I bumped into Malcolm Reeves the other day. For those of you who donít know who Malcolm Reeves is, he is a sage of the New Zealand winemaking scene. He used to lecture at Massey University - where he helped to establish some of the first University wine courses held in New Zealand - but now he teaches Wine Science at the Eastern Institute of Technology in Hawkes Bay. But probably of more importance to the wine drinker is the fact that Malcolm is the man behind Crossroads Wines - well he was - until he sold it in September 2000 to a company called Ager Sectus. And even after selling his baby he stayed on for a while as consultant winemaker and to nurse the wines through their maturing phase.
"I tasted a couple of your wines recently," I told Malcolm. These were wines that Malcolm made before he sold the winery. One was the Crossroads Hawkes Bay Riesling 1992. "It was drinking beautifully," I said.
His ears pricked. His eyebrows raised. He smiled. "That was one of my all-time favourites," he said and divulged that he still has some squirreled away.
"The other was the Crossroads Talisman 2000. Wow, what a wine," I said.
Talisman is the company's flagship red and the 2000 vintage is a stunner. It's unbelievably deep in colour - a deep, opaque, red-black - so youthful for its age. And the nose is youthful too with savoury oak backing a concentrated perfume of cracked berry fruit that titillates to the nth degree. While the first taste is oak, oak and more oak, which is a bit of an anti-climax, the fruit fights its way through and all is forgiven as it strikes a perfect balance. Talisman 2000 is rich, opulent, mouthfilling and moreish with boysenberry, blackberry and cherry fruit, chocolate and cigar box in the background, a beautifully fine tannin structure and fantastic length as the flavours linger.
Talisman was among the first of the flagship wines that started to be produced by wineries in the 1990's - a wine that represented the best a winery could do. But unlike other flagship wines, Talisman is an enigma as the grapes that make up the wine - and the proportions of those grapes - have always been a closely guarded secret.
Malcolm wasn't about to divulge the secret either. His lips were sealed. So I'm going to make a guess.
All I know is there are six 'premium' grape varieties in the wine and for the 2000 and previous vintages they were sourced from the home block around the vineyard in the Fernhill subregion of Hawkes Bay.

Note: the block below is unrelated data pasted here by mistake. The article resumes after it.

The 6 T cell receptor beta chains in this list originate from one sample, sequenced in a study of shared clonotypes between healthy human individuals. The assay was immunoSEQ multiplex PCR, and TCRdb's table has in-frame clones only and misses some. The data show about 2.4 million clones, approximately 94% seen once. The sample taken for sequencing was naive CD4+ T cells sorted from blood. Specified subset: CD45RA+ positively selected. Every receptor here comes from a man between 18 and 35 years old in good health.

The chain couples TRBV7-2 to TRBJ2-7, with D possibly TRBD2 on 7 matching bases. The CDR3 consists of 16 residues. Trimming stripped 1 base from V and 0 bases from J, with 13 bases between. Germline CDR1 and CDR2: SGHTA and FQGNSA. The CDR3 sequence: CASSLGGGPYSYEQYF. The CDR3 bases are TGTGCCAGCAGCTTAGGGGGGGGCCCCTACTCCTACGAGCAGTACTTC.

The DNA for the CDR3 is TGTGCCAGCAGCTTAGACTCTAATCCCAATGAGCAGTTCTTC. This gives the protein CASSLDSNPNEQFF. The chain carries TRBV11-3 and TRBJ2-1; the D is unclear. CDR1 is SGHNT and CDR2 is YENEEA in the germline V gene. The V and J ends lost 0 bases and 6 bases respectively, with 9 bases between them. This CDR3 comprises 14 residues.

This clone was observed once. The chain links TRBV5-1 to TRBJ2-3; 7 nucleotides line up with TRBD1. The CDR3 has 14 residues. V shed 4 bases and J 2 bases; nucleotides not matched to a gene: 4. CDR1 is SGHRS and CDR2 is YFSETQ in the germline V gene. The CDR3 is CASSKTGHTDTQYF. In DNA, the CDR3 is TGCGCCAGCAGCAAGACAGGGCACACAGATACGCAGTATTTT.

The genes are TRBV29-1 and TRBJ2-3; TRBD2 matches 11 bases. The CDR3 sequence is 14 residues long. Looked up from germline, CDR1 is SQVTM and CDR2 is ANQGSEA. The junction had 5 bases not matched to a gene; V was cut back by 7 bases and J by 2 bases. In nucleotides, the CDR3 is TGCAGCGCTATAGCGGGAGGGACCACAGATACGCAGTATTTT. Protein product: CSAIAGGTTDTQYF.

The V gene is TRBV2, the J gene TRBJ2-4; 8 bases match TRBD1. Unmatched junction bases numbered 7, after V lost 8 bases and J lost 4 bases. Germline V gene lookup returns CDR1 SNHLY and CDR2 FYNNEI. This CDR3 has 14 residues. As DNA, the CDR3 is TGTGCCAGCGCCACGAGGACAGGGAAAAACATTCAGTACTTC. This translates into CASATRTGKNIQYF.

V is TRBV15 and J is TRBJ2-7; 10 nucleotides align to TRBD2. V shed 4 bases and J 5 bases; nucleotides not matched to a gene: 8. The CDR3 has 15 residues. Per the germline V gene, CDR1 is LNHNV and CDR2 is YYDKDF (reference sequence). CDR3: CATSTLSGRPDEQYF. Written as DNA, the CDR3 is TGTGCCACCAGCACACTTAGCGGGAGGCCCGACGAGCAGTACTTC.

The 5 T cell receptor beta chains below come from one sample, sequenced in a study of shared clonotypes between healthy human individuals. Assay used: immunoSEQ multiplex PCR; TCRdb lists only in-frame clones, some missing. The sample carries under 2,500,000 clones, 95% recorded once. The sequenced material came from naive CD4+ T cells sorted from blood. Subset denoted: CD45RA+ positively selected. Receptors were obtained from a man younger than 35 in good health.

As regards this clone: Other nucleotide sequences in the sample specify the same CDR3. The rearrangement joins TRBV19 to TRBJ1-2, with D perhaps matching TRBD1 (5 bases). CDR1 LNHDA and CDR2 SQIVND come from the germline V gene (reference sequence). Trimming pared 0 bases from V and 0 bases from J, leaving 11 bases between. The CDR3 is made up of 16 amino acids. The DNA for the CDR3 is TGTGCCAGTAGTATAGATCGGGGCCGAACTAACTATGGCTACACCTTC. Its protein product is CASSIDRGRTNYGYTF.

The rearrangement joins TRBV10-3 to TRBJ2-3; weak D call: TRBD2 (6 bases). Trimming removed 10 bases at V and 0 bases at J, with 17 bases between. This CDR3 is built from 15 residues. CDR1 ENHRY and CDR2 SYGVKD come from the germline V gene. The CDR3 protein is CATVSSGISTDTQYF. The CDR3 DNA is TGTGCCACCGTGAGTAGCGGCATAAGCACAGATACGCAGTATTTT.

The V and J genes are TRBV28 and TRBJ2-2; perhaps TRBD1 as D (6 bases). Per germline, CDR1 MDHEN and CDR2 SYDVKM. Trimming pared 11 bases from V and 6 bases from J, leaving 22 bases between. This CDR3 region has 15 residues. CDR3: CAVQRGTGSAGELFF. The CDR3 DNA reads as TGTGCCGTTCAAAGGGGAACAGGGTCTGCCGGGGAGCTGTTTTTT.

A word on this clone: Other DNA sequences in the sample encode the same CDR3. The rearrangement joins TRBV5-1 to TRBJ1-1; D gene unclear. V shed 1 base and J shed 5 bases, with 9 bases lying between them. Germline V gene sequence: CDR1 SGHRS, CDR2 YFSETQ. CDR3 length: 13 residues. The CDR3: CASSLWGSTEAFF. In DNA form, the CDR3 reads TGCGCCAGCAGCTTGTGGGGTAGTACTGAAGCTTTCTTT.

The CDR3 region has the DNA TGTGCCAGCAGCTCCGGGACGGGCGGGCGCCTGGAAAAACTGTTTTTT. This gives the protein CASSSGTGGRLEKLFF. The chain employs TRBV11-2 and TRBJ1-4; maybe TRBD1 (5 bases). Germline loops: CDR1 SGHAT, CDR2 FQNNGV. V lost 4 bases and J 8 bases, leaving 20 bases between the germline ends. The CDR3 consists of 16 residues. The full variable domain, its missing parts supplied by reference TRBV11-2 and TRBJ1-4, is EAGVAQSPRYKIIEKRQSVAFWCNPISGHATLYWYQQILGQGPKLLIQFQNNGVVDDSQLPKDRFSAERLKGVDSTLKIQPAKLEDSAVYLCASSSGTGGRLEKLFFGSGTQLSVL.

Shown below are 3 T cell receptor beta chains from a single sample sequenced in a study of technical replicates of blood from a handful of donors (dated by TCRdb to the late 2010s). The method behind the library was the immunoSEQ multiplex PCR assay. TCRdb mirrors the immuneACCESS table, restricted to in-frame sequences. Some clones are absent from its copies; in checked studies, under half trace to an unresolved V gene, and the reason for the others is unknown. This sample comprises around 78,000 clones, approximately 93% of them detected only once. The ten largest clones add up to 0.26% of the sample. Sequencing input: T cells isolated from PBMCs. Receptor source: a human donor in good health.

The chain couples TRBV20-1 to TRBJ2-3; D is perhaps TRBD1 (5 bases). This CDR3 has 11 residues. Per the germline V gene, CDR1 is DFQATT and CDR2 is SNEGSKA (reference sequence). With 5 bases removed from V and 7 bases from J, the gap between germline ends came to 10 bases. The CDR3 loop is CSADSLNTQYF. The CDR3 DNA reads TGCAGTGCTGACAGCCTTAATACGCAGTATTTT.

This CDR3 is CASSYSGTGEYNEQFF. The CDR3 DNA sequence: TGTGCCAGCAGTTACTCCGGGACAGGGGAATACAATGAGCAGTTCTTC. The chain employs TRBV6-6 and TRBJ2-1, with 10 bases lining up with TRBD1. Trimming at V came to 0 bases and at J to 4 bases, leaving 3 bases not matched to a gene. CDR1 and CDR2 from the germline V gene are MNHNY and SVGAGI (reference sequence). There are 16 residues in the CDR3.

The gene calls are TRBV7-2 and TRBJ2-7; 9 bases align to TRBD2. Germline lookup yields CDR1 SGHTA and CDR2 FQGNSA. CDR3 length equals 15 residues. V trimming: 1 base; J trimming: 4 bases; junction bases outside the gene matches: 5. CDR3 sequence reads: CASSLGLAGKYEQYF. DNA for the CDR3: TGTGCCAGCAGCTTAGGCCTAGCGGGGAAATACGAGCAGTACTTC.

For a start there has to be the popular Cabernet Sauvignon, as everyone who planted red grapes in Hawkes Bay in the late 1980's and early 1990's, had a dream of making great Bordeaux-styled reds. That means there will also be Merlot and almost definitely Cabernet Franc.
Three down, three to go.
Number four has to be Malbec because the colour is so deep and bright and what else, besides malbec, could influence the colour of a 5-year-old wine to this degree?
There's probably some Syrah because that is one of the grapes the company grows and there's a hint of spice that could be coming from the grapes as well as the oak.
So what could be the sixth? My wild guess is Pinot Noir.
Am I right or wrong? Perhaps one day I will find out.
I wish I had put my theories on the grape varieties to Malcolm, because even though his lips were sealed, facial expressions can sometimes give clues.
The six varieties were fermented separately and racked into French and American oak barriques, of which 60% were new. After 12 months the barrels were progressively blended to produced a wine of the desired style, then returned to oak to mature for a further 12 months.
Malcolm was pleased I like the wine because although he was responsible for the winemaking and blending, he said he hadnít tasted the finished wine, which was bottled in July 2002. He had left the company by then.
Talisman 2000 then matured in the company cellars for a further three years before being released for sale. It costs $38 a bottle, carries 12.5% alcohol by volume and is sealed with a cork.
Matthew Mitchell is now the man in charge of the Crossroads winemaking - and we can look forward to more exciting Crossroads Wines. Find out more from the Crossroads website - www.crossroadswinery.com.
© Sue Courtney
9 October 2005